Persons controlling and operating drone aircrafts and computer network attacks : combatants or civilians ?
Muhammad Ali Siddiqui
Host item entries:
AALCO journal of international law, Vol. 3, issue 2, 2014, p. 37-57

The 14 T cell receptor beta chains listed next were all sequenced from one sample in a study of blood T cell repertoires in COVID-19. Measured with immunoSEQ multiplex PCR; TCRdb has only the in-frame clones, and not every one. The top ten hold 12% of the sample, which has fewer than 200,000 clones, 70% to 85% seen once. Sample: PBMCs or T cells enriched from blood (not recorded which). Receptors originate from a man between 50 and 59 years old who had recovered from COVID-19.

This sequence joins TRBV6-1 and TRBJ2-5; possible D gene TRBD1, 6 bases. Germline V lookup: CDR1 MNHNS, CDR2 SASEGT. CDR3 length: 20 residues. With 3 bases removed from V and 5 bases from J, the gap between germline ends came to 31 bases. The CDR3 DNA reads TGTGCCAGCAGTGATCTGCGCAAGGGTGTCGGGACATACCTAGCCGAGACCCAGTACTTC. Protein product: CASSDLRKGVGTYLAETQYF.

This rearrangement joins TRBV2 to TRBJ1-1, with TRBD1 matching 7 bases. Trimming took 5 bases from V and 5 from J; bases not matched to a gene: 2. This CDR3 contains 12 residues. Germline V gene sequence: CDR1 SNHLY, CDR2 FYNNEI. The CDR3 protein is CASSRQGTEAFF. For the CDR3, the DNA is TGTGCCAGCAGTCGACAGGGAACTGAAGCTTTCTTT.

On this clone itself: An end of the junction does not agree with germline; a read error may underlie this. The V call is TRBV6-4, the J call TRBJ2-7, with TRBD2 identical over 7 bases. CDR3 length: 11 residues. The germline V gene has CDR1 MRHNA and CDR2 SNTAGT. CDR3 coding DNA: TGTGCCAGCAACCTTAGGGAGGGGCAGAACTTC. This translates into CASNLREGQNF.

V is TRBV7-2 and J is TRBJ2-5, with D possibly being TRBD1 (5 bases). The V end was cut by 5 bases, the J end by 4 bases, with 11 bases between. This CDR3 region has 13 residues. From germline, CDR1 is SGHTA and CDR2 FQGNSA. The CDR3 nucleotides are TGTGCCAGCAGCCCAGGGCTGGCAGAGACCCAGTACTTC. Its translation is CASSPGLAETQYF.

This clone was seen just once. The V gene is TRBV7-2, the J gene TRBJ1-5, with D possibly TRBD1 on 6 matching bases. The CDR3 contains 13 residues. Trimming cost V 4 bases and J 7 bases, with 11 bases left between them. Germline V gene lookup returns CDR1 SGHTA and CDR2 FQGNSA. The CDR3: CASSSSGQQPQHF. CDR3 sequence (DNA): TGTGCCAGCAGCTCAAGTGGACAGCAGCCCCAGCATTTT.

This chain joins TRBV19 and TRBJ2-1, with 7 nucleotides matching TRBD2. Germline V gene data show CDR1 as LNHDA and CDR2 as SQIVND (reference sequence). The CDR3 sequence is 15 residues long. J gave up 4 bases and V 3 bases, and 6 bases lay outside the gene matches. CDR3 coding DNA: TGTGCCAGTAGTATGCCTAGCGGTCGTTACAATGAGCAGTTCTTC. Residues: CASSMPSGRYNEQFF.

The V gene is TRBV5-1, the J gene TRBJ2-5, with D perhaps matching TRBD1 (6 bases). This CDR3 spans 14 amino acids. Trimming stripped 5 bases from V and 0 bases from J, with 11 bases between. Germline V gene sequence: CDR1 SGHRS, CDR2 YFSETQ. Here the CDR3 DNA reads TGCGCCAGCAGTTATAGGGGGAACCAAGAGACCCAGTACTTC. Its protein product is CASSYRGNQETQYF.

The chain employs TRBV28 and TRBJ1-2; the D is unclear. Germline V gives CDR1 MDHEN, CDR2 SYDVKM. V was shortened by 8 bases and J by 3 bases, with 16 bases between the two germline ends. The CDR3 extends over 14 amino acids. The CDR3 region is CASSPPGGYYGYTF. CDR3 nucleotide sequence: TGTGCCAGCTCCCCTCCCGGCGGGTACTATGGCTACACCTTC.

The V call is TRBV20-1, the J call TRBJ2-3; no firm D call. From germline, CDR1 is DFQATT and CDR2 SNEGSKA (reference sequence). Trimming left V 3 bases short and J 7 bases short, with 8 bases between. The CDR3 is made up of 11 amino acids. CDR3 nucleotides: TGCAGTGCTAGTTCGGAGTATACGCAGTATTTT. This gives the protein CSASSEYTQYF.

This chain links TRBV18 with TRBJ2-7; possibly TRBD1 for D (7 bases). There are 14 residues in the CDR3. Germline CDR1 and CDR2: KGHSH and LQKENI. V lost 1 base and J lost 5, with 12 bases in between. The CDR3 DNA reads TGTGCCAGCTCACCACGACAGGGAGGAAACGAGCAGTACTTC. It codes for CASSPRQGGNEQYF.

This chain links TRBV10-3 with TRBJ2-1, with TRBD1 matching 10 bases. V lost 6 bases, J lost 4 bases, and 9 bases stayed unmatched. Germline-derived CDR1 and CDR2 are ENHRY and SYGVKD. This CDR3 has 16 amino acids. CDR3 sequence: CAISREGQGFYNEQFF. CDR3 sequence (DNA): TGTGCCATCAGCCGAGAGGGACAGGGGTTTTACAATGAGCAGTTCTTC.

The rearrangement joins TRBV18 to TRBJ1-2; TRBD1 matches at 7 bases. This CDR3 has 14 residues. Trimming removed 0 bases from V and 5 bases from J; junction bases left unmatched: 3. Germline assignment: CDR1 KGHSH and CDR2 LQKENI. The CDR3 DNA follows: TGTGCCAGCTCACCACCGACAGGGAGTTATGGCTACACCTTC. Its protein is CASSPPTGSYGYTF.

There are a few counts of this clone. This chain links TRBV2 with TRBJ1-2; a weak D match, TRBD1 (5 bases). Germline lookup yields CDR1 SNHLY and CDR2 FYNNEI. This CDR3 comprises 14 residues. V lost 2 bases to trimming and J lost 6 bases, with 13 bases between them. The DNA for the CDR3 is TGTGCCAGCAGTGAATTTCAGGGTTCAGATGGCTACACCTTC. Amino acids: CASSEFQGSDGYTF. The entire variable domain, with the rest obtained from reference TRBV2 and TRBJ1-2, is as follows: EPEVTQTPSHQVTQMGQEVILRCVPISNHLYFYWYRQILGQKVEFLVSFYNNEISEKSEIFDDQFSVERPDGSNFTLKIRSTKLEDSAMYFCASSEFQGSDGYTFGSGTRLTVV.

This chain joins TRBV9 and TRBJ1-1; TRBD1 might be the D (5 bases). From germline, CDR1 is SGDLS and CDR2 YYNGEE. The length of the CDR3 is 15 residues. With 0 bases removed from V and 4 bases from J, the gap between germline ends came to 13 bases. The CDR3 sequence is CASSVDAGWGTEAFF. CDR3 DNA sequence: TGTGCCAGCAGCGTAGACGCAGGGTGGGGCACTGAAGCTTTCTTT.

Due to the recent developments and advancements in technology, the conventional format of war has been converted to a technological warfare. Enemy can be destroyed with the use of a cluster of computers controlled in a room, which could be located far away from the battlefield. This strategy is not only cost effective but also saves the life of a soldier which could be endangered if he was actually deployed on the battlefield. However, such phenomenal change in the war format has given birth to a few complicated questions. In a conventional warfare, it is relatively easy to distinguish between a combatant and a civilian. However, in modern warfare aided by technology, it would be difficult to determine whether the person operating remotely through a computer is a combatant or a civilian as defined under international humanitarian law. This paper attempts to determine, in accordance with international humanitarian law, when such persons lose their civilian status and become a legitimate target for their enemy.
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